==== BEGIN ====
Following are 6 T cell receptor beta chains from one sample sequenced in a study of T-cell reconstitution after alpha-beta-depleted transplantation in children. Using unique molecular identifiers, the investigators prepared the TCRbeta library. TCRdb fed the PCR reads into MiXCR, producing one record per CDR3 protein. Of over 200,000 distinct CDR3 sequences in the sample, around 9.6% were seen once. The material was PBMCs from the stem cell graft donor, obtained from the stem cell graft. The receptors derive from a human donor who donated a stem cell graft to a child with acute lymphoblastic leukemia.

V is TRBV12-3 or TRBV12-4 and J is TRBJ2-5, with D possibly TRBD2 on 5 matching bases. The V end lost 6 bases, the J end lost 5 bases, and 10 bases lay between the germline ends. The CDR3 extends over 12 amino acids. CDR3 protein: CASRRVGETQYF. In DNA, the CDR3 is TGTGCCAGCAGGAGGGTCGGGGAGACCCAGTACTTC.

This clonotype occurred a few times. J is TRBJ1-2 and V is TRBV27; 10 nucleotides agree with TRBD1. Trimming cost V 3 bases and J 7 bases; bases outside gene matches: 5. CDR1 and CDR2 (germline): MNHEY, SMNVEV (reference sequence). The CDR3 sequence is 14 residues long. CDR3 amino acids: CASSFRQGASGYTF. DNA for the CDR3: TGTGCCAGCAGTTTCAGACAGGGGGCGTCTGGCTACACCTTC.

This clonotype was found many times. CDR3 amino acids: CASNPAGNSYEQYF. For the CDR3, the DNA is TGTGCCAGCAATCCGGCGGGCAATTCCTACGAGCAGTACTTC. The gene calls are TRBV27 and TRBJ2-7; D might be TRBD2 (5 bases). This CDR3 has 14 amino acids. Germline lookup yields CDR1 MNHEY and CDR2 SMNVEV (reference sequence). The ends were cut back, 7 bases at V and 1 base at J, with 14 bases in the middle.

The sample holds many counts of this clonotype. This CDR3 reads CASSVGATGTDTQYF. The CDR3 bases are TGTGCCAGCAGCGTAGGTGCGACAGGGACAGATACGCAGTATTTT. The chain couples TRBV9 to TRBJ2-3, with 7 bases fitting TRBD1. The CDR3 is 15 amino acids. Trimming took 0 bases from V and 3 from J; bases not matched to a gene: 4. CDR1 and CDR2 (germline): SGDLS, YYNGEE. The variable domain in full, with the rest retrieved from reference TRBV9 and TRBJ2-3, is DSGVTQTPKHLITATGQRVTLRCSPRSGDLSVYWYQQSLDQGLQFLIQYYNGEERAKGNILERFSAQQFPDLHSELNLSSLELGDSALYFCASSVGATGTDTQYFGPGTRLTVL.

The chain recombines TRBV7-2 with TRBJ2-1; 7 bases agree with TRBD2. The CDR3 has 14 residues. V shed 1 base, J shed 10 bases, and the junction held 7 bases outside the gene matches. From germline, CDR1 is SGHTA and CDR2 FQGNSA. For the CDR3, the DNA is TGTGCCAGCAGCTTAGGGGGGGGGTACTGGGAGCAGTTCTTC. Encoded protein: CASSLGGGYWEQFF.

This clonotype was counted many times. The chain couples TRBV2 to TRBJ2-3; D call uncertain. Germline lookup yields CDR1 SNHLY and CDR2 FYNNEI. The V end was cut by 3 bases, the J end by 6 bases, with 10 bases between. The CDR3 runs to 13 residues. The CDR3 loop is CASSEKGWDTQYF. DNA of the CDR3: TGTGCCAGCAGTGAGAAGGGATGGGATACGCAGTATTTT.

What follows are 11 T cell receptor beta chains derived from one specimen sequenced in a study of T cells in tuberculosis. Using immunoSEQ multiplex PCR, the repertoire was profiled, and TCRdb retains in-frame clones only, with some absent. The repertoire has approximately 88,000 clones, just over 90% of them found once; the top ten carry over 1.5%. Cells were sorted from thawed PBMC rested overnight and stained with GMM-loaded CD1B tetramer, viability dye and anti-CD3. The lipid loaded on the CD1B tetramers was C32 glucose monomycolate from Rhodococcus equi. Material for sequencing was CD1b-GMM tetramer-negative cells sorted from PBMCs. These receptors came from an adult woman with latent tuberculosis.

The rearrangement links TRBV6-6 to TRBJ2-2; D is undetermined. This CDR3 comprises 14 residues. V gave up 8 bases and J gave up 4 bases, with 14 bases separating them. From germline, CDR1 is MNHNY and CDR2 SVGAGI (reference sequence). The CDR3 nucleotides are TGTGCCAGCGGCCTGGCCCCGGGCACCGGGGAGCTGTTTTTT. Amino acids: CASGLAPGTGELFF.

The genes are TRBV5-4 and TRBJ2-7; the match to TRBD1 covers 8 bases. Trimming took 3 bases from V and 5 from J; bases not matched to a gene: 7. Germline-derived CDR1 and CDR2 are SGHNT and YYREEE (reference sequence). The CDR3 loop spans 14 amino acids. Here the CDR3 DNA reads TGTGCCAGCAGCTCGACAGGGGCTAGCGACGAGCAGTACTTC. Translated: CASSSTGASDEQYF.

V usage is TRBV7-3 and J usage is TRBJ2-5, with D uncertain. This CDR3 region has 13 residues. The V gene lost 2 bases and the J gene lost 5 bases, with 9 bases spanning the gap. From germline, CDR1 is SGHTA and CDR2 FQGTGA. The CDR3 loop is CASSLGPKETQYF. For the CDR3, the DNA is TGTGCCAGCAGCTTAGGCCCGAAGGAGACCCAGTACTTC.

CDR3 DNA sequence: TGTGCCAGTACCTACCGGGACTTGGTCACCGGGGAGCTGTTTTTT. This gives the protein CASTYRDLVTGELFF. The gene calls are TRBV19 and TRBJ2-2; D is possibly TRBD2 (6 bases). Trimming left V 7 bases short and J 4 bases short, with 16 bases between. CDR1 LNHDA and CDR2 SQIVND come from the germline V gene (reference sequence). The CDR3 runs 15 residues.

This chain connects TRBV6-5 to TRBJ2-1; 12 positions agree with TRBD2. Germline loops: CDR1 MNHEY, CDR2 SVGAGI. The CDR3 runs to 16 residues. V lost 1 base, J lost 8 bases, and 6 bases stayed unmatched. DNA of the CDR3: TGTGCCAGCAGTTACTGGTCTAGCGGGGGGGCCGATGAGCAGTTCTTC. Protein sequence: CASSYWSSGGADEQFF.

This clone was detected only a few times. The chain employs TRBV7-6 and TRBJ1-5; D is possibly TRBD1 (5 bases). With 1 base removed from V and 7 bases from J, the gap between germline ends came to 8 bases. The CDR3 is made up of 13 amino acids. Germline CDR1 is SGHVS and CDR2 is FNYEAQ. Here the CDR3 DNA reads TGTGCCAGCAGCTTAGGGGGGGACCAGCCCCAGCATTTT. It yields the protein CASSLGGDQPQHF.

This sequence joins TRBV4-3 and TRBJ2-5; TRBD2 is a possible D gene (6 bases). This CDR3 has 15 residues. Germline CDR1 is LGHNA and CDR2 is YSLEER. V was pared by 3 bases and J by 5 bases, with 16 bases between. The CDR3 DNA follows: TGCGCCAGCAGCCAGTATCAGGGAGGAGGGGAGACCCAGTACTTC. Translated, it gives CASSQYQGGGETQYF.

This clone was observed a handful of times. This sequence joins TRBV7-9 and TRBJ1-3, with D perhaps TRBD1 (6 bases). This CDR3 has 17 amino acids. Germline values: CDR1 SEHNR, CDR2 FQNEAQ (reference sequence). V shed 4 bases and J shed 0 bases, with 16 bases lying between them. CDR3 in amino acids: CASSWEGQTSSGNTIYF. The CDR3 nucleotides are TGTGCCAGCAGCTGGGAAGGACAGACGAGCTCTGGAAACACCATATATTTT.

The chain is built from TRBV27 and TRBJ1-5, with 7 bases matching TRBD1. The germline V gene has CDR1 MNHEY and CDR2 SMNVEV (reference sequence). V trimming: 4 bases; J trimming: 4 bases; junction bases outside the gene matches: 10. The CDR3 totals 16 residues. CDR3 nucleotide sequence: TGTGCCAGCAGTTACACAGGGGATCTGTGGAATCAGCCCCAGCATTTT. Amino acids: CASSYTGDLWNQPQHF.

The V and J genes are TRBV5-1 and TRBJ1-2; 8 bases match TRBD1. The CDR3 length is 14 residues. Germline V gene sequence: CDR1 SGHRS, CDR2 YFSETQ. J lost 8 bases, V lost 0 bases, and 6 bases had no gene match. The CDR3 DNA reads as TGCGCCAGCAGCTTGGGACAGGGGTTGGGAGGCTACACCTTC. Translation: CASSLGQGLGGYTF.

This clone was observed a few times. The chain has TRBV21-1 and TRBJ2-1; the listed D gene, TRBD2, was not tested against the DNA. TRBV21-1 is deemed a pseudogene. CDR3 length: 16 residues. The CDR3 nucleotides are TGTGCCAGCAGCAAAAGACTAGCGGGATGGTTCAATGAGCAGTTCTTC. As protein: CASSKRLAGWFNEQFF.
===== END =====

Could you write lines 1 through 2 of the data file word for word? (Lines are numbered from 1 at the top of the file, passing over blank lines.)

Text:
Following are 6 T cell receptor beta chains from one sample sequenced in a study of T-cell reconstitution after alpha-beta-depleted transplantation in children. Using unique molecular identifiers, the investigators prepared the TCRbeta library. TCRdb fed the PCR reads into MiXCR, producing one record per CDR3 protein. Of over 200,000 distinct CDR3 sequences in the sample, around 9.6% were seen once. The material was PBMCs from the stem cell graft donor, obtained from the stem cell graft. The receptors derive from a human donor who donated a stem cell graft to a child with acute lymphoblastic leukemia.

V is TRBV12-3 or TRBV12-4 and J is TRBJ2-5, with D possibly TRBD2 on 5 matching bases. The V end lost 6 bases, the J end lost 5 bases, and 10 bases lay between the germline ends. The CDR3 extends over 12 amino acids. CDR3 protein: CASRRVGETQYF. In DNA, the CDR3 is TGTGCCAGCAGGAGGGTCGGGGAGACCCAGTACTTC.